The Days Ahead: Tax act to pass (could happen). But slow days.
We had the last FOMC meeting of the year and, yes, they raised rates. There’s one very good feature of the Fed post-WWFC (World’s Worst Financial Crisis) and that is the Fed’s communication policy left little misunderstanding. All rate increases since 2015 have been telegraphed clearly and well ahead of the meetings. So when the rates were increased, long-term bonds rallied and the yield curve flattened again. Stocks hit another all-time high. The YTD total return for U.S. stocks is now just under 20%.
Tax discussions continued. Inflation came in low but retail sales were high. Mixed bag.
1. What if I told you?
With all the stuff that happened in 2017, uncertainty, politics, equity bull market, and a doubling of the Fed Funds rate, what were the chances of a Treasury rally this year? We'll use this graph we last used a year ago, showing 10-Year Treasuries and a 100-month moving average:
The plateau at the far right shows the actual rate settling in just around the long-term moving average. At the beginning of the year, many Wall Street houses were calling for rates to climb to over 3.0% and for credit to provide large outperformance. In the last 12 months, however, the broad bond index gave a total return of 3.5% and 10-Year Treasuries returned 3.0%. The fact that many houses are doubling down on last year’s forecasts for 2018 give us some caution.
So what? Well, apart from the obvious that we’ve had a very long bull run in bonds, it also suggest that markets do not see inflation (see below) or an upside rip to the economy.
It seems inflation expectations come in three shapes:
a. It’s just around the corner. The low unemployment rate will see to that.
b. There is a ton of deflationary forces. Wages won't rise and competition keeps a lid on prices.
c. It’s a puzzle. We can't figure out why it's not more.
Full disclosure, we’re in “B”, the Fed is in “C” but moving to “A”, the ECB is in “C” and the Bank of Japan is in “B”. Last week saw Janet Yellen concede that inflation will stay below 2% for a while. Earlier in the year, she said low inflation was temporary because of lower cell phone costs (which we've talked about), that it would go up because of the hurricanes (it didn't) or as the labor market improved (it didn't). It’s much the same story over at the ECB , which is again puzzling given their more rigid labor laws.
So, we had another CPI print and this is what it now looks like:
Core inflation at 1.7%, gasoline costs up a lot but important housing cost (it’s 25% of the index) fell to a 3.3% rate and may well fall further as it’s closely tied to vacancy rates, which are up this year.
As for the wage push…this reasoning says that labor becomes scarce at low unemployment levels, so wage earners demand more and employers pay more so sthey can get the best workforce they can. The NFIB has been saying for months that they're eager to hire but can't find the people. You would think that would translate into higher wages or, if not, more non-cash compensation (think vacation, hours, health insurance). But no. It seems employers just don't follow through in their hiring plans or wage increases. Here's the latest data on real wages from last week. Weekly wages fell in absolute terms and the growth level dropped to less than 0.25%.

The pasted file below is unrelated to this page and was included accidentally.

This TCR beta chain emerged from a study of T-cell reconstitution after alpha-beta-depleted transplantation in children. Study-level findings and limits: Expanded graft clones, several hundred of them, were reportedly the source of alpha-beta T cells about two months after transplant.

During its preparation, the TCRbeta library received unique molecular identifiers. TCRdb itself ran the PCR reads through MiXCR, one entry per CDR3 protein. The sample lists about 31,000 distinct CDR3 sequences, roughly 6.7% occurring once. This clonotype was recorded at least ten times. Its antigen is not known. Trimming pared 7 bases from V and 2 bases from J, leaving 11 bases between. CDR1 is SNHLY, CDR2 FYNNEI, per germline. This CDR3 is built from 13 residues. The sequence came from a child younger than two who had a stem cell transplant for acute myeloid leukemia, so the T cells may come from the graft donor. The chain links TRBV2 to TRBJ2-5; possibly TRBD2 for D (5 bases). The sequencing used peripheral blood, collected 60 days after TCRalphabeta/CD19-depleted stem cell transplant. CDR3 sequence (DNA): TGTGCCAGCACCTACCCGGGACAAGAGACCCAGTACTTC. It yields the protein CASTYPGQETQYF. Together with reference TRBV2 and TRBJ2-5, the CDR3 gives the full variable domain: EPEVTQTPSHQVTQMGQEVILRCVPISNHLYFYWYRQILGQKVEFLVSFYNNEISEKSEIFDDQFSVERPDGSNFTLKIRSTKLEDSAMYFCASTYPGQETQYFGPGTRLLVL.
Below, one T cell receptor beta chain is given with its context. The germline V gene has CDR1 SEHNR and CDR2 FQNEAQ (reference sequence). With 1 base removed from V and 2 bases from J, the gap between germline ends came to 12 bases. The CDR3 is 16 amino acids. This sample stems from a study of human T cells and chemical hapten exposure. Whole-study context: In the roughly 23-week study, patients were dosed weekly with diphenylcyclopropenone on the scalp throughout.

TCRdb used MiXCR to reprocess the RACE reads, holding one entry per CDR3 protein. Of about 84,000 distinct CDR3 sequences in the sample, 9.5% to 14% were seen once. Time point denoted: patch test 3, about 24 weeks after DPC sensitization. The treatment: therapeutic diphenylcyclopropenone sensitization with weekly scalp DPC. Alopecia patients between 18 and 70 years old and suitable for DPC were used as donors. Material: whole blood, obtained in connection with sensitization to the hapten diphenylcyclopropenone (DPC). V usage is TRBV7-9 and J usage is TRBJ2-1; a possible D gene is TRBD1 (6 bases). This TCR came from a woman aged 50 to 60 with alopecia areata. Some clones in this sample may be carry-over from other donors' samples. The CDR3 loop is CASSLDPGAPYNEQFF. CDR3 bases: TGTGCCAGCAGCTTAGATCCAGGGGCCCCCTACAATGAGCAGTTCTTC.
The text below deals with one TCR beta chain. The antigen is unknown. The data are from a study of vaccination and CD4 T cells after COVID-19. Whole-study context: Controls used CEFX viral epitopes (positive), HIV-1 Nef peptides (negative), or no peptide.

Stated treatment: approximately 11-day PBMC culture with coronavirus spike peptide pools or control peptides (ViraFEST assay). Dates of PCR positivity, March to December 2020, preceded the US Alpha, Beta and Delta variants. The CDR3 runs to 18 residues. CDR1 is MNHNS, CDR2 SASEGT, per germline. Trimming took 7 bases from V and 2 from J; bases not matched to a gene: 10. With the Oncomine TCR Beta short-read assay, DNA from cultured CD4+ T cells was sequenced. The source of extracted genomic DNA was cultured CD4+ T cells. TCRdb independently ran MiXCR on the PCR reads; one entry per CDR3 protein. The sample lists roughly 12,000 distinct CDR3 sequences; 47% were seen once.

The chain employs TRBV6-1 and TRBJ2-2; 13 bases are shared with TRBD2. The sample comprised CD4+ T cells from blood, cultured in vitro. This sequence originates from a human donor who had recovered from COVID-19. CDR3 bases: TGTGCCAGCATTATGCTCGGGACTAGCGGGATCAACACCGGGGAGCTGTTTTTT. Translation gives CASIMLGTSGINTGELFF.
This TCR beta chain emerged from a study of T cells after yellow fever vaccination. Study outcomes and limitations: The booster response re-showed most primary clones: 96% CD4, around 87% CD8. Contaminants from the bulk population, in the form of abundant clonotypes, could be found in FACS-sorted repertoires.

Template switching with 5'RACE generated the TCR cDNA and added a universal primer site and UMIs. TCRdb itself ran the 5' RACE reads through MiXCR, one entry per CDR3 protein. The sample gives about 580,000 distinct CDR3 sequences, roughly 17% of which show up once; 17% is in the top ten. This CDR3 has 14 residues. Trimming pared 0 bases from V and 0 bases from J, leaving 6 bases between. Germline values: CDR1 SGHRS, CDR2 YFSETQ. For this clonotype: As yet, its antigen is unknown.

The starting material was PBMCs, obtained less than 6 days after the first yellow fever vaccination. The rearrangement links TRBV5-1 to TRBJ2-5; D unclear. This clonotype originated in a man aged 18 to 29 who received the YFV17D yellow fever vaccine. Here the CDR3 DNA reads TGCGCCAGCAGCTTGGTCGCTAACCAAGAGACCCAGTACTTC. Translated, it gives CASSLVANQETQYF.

All this is meant to go away with the drop in corporate tax. The CEA says so when they showed that the lowest taxed OECD countries had the fastest wage growth. True. But the lowest taxed OECD economies are Turkey, Latvia, Slovenia and Hungary, which are not, you know, quite like the U.S.
Anyway, put this all together, add in a Fed that defines its success as an inflation fighter, and we don't see any sustained uptick in inflation.
3. Who’s working now?
We've argued for years that the post-WWFC employment picture led to some fundamental changes in the way the economy works. We're somewhat in the minority here but things like growth in non-mortgage debt, low retail sales, poor wage growth and the low level of job turnover suggest the labor market has lost dynamism.
During the crisis, the 25 to 54 year-old cohort was hit hardest. None has reached the same level of labor force participation as before. Here they are in the three lower lines.
Some put this down to demographics. The population is ageing and boomers are leaving the workforce. But that’s not the case. The top line shows the 55 and over age group. It’s the only one that increased participation. This may be an employee just staying on because they're fitter and healthier, like work, need to work or their skills are in demand.
All true. But the younger age groups buy houses, furnish them and start families. There are fewer of them and more of the older group who just don't spend as much. It’s another reason why we see general spending remaining subdued for years. Demographics trumps tax management every time so the proposed tax cut will do little to change that.
Bottom Line: We would not change much from two weeks ago. As we said then, we've had a great run on equities for all the right reasons. We may have some “buy the rumor, sell the fact” if the tax package goes through (and we have no reason to expect it won't). But we’ll see some thin trading in the next few days.
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--Christian Thwaites, Brouwer & Janachowski, LLC
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